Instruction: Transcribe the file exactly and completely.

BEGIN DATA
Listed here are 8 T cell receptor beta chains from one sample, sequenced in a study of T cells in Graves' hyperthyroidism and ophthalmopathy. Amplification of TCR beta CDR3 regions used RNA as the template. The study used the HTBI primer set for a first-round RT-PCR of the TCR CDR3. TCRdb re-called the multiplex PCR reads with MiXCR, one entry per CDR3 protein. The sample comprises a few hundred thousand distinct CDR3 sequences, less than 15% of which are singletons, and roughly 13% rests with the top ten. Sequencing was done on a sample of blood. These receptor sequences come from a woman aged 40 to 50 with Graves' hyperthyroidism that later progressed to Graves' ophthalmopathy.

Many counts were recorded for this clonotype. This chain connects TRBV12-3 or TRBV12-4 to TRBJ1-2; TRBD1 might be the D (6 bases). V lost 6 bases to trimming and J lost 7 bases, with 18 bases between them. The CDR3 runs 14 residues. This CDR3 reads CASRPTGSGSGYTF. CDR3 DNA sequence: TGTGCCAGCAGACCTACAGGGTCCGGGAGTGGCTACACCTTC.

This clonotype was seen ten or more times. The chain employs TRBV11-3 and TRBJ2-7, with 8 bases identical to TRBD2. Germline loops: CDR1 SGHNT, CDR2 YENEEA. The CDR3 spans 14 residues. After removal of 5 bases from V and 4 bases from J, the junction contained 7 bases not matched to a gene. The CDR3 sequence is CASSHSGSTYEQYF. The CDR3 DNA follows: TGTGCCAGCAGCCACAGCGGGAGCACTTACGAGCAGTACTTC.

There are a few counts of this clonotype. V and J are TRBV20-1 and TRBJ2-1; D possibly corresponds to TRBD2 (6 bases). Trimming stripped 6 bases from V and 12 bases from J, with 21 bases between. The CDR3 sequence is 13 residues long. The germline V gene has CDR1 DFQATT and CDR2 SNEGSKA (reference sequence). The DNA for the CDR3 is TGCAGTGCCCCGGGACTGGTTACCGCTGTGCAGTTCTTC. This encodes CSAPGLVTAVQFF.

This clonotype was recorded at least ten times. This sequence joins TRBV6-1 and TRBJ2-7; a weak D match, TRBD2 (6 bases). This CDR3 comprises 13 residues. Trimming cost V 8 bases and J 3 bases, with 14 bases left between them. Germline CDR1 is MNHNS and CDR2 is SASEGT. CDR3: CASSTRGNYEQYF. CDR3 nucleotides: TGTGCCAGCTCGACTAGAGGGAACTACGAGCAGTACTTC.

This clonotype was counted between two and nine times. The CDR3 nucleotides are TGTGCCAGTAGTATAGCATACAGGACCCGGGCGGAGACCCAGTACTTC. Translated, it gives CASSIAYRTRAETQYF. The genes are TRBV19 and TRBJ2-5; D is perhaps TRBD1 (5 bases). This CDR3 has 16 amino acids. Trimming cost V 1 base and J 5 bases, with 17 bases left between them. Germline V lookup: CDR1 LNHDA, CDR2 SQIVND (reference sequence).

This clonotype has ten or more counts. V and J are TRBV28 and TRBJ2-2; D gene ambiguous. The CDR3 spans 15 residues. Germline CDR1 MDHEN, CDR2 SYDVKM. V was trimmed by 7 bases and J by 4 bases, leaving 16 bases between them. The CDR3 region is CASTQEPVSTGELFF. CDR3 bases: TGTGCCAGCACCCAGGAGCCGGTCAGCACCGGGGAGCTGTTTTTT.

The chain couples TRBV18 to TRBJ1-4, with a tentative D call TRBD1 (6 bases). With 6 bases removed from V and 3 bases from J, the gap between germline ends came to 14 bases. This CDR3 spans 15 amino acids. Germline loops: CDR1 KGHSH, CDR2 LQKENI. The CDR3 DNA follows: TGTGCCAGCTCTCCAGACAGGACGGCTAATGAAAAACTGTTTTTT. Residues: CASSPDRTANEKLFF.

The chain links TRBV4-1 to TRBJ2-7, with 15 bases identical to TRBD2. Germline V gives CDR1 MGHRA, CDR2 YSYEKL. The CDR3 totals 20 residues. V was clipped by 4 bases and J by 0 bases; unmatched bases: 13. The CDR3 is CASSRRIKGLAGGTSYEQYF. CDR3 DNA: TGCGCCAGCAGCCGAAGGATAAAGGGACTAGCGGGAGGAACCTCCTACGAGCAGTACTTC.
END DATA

Listed here are 8 T cell receptor beta chains from one sample, sequenced in a study of T cells in Graves' hyperthyroidism and ophthalmopathy. Amplification of TCR beta CDR3 regions used RNA as the template. The study used the HTBI primer set for a first-round RT-PCR of the TCR CDR3. TCRdb re-called the multiplex PCR reads with MiXCR, one entry per CDR3 protein. The sample comprises a few hundred thousand distinct CDR3 sequences, less than 15% of which are singletons, and roughly 13% rests with the top ten. Sequencing was done on a sample of blood. These receptor sequences come from a woman aged 40 to 50 with Graves' hyperthyroidism that later progressed to Graves' ophthalmopathy.

Many counts were recorded for this clonotype. This chain connects TRBV12-3 or TRBV12-4 to TRBJ1-2; TRBD1 might be the D (6 bases). V lost 6 bases to trimming and J lost 7 bases, with 18 bases between them. The CDR3 runs 14 residues. This CDR3 reads CASRPTGSGSGYTF. CDR3 DNA sequence: TGTGCCAGCAGACCTACAGGGTCCGGGAGTGGCTACACCTTC.

This clonotype was seen ten or more times. The chain employs TRBV11-3 and TRBJ2-7, with 8 bases identical to TRBD2. Germline loops: CDR1 SGHNT, CDR2 YENEEA. The CDR3 spans 14 residues. After removal of 5 bases from V and 4 bases from J, the junction contained 7 bases not matched to a gene. The CDR3 sequence is CASSHSGSTYEQYF. The CDR3 DNA follows: TGTGCCAGCAGCCACAGCGGGAGCACTTACGAGCAGTACTTC.

There are a few counts of this clonotype. V and J are TRBV20-1 and TRBJ2-1; D possibly corresponds to TRBD2 (6 bases). Trimming stripped 6 bases from V and 12 bases from J, with 21 bases between. The CDR3 sequence is 13 residues long. The germline V gene has CDR1 DFQATT and CDR2 SNEGSKA (reference sequence). The DNA for the CDR3 is TGCAGTGCCCCGGGACTGGTTACCGCTGTGCAGTTCTTC. This encodes CSAPGLVTAVQFF.

This clonotype was recorded at least ten times. This sequence joins TRBV6-1 and TRBJ2-7; a weak D match, TRBD2 (6 bases). This CDR3 comprises 13 residues. Trimming cost V 8 bases and J 3 bases, with 14 bases left between them. Germline CDR1 is MNHNS and CDR2 is SASEGT. CDR3: CASSTRGNYEQYF. CDR3 nucleotides: TGTGCCAGCTCGACTAGAGGGAACTACGAGCAGTACTTC.

This clonotype was counted between two and nine times. The CDR3 nucleotides are TGTGCCAGTAGTATAGCATACAGGACCCGGGCGGAGACCCAGTACTTC. Translated, it gives CASSIAYRTRAETQYF. The genes are TRBV19 and TRBJ2-5; D is perhaps TRBD1 (5 bases). This CDR3 has 16 amino acids. Trimming cost V 1 base and J 5 bases, with 17 bases left between them. Germline V lookup: CDR1 LNHDA, CDR2 SQIVND (reference sequence).

This clonotype has ten or more counts. V and J are TRBV28 and TRBJ2-2; D gene ambiguous. The CDR3 spans 15 residues. Germline CDR1 MDHEN, CDR2 SYDVKM. V was trimmed by 7 bases and J by 4 bases, leaving 16 bases between them. The CDR3 region is CASTQEPVSTGELFF. CDR3 bases: TGTGCCAGCACCCAGGAGCCGGTCAGCACCGGGGAGCTGTTTTTT.

The chain couples TRBV18 to TRBJ1-4, with a tentative D call TRBD1 (6 bases). With 6 bases removed from V and 3 bases from J, the gap between germline ends came to 14 bases. This CDR3 spans 15 amino acids. Germline loops: CDR1 KGHSH, CDR2 LQKENI. The CDR3 DNA follows: TGTGCCAGCTCTCCAGACAGGACGGCTAATGAAAAACTGTTTTTT. Residues: CASSPDRTANEKLFF.

The chain links TRBV4-1 to TRBJ2-7, with 15 bases identical to TRBD2. Germline V gives CDR1 MGHRA, CDR2 YSYEKL. The CDR3 totals 20 residues. V was clipped by 4 bases and J by 0 bases; unmatched bases: 13. The CDR3 is CASSRRIKGLAGGTSYEQYF. CDR3 DNA: TGCGCCAGCAGCCGAAGGATAAAGGGACTAGCGGGAGGAACCTCCTACGAGCAGTACTTC.